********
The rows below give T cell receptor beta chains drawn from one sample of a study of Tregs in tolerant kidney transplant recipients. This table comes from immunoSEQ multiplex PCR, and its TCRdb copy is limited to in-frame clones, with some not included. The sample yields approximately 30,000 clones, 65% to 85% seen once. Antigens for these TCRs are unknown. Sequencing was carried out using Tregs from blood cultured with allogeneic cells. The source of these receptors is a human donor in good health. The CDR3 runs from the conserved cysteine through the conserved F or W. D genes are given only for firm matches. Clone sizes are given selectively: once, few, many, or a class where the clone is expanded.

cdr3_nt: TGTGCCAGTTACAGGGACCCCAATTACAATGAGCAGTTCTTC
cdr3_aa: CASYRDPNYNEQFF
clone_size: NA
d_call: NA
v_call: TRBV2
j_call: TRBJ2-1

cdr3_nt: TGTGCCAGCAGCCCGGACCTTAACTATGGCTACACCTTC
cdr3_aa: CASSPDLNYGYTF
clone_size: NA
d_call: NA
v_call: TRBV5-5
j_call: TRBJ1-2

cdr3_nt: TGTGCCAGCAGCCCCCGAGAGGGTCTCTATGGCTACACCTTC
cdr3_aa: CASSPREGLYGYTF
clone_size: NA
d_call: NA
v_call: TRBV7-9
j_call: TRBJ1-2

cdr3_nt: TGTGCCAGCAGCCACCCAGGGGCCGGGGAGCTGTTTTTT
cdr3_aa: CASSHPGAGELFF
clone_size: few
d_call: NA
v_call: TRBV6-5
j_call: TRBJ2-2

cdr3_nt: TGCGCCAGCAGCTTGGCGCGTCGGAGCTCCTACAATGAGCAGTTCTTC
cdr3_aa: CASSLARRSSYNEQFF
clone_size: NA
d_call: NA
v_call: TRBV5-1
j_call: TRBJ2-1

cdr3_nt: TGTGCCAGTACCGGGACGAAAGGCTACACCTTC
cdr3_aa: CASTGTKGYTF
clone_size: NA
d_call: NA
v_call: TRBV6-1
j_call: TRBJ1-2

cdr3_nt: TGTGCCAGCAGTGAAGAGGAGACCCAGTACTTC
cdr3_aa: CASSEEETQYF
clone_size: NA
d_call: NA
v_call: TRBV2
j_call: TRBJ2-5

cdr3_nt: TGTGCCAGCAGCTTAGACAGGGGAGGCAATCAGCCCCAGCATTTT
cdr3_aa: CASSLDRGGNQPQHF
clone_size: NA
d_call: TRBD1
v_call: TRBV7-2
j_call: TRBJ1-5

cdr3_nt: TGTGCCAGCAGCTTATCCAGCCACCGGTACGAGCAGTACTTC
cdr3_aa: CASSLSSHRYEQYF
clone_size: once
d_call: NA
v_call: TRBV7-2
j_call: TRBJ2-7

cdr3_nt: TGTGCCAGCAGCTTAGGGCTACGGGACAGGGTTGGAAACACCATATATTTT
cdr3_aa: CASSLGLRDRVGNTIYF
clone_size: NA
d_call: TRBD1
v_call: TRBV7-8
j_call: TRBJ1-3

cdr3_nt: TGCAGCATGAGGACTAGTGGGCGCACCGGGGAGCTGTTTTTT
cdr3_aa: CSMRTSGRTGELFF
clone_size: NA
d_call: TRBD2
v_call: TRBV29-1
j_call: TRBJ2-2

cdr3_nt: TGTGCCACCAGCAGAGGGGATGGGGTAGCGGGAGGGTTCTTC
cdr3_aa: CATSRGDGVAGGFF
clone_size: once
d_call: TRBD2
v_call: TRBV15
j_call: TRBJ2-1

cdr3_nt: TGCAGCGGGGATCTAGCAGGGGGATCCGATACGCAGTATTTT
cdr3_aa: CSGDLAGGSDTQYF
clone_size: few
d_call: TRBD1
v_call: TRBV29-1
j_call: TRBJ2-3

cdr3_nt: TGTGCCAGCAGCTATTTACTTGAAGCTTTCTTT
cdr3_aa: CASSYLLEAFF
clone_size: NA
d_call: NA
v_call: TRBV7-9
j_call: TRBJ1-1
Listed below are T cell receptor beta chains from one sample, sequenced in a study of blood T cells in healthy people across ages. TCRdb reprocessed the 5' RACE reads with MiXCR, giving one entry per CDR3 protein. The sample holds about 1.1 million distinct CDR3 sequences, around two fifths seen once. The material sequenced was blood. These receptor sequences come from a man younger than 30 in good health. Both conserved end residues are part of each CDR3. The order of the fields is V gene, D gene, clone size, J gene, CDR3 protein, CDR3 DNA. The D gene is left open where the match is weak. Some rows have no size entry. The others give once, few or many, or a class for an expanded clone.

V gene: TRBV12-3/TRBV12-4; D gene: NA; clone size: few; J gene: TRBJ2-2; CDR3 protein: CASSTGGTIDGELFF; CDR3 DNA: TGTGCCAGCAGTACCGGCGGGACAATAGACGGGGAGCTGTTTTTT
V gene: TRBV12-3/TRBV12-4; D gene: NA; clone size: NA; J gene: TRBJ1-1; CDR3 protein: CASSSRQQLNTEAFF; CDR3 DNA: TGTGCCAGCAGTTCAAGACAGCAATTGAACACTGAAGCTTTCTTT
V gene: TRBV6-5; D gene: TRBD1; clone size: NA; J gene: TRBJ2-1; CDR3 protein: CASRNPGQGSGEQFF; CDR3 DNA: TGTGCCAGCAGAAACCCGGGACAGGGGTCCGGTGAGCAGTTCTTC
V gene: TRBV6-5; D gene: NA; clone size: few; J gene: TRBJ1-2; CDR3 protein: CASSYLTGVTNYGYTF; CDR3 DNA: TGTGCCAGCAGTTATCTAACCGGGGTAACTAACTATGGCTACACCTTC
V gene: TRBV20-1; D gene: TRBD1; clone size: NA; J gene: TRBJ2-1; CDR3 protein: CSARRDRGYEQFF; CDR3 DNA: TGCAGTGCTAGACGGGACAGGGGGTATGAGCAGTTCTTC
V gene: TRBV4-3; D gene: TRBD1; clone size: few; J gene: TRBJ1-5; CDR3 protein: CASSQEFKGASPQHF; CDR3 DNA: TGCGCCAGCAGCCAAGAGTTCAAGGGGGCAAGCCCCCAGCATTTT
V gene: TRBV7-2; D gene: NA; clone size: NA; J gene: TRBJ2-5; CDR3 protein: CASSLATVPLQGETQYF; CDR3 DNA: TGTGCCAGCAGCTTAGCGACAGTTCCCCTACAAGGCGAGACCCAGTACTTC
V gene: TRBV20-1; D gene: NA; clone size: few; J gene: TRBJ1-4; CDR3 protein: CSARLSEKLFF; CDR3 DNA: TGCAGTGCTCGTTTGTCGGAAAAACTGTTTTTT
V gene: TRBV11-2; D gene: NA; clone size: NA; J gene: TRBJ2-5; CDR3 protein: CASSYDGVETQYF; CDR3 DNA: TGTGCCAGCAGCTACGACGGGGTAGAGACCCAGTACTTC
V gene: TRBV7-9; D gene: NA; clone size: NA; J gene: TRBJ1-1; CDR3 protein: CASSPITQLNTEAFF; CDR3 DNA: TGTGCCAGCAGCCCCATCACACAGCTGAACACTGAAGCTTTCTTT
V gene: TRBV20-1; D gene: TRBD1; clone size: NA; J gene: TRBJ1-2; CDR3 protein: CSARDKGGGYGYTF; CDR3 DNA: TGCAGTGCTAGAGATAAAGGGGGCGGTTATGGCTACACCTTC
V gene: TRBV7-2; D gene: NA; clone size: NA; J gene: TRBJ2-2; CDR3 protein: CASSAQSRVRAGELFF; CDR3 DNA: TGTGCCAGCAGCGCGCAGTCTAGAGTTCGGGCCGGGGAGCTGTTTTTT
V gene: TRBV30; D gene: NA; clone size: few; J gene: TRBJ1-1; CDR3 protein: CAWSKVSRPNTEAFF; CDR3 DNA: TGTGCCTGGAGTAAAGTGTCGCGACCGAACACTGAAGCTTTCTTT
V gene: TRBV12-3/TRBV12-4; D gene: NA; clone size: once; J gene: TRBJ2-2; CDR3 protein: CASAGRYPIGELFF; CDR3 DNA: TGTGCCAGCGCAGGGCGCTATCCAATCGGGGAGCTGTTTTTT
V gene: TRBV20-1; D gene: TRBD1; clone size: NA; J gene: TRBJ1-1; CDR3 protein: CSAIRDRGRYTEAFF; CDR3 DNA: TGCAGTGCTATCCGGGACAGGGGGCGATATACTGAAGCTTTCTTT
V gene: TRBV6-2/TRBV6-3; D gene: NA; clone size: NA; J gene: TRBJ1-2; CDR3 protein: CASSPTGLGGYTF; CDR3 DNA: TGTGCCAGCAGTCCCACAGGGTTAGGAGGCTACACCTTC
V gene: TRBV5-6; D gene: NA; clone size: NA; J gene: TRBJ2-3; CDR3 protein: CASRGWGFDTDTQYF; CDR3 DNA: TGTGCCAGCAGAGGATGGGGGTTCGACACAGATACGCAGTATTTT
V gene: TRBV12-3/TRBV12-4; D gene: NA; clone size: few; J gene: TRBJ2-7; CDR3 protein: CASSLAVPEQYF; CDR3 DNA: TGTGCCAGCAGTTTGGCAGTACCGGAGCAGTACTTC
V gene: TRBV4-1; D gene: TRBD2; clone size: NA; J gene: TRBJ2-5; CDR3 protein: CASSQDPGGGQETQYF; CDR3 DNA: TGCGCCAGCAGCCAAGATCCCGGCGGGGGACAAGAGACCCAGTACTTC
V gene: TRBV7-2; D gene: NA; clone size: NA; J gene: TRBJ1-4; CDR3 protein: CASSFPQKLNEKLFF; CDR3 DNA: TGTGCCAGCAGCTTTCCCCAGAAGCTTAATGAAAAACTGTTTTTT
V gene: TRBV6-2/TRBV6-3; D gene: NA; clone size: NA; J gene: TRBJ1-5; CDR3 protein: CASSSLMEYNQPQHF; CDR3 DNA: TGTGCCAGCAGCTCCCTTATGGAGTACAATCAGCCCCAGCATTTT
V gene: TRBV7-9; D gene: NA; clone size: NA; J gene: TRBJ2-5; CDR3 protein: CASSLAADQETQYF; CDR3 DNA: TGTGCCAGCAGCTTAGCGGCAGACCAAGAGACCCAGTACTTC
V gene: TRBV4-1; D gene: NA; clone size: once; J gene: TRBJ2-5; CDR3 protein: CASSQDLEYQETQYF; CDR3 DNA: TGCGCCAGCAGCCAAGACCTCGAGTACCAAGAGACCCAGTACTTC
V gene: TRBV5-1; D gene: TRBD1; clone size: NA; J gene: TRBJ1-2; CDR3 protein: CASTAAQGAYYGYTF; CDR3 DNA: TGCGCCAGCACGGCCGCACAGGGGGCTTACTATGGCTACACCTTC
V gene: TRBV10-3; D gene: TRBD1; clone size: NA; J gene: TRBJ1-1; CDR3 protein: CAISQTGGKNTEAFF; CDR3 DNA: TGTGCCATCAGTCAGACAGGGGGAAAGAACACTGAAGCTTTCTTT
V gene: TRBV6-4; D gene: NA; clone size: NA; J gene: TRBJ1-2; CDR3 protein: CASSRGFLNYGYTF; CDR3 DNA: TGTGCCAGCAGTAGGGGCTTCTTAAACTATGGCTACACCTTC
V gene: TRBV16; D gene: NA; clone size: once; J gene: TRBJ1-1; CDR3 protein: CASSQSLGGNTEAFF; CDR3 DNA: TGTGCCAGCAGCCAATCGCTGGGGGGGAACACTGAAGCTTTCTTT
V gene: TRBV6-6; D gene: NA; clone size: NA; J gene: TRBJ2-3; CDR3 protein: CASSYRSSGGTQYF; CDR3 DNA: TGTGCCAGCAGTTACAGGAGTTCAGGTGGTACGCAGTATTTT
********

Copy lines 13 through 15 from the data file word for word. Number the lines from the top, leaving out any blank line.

j_call: TRBJ1-2

cdr3_nt: TGTGCCAGCAGCCCCCGAGAGGGTCTCTATGGCTACACCTTC
cdr3_aa: CASSPREGLYGYTF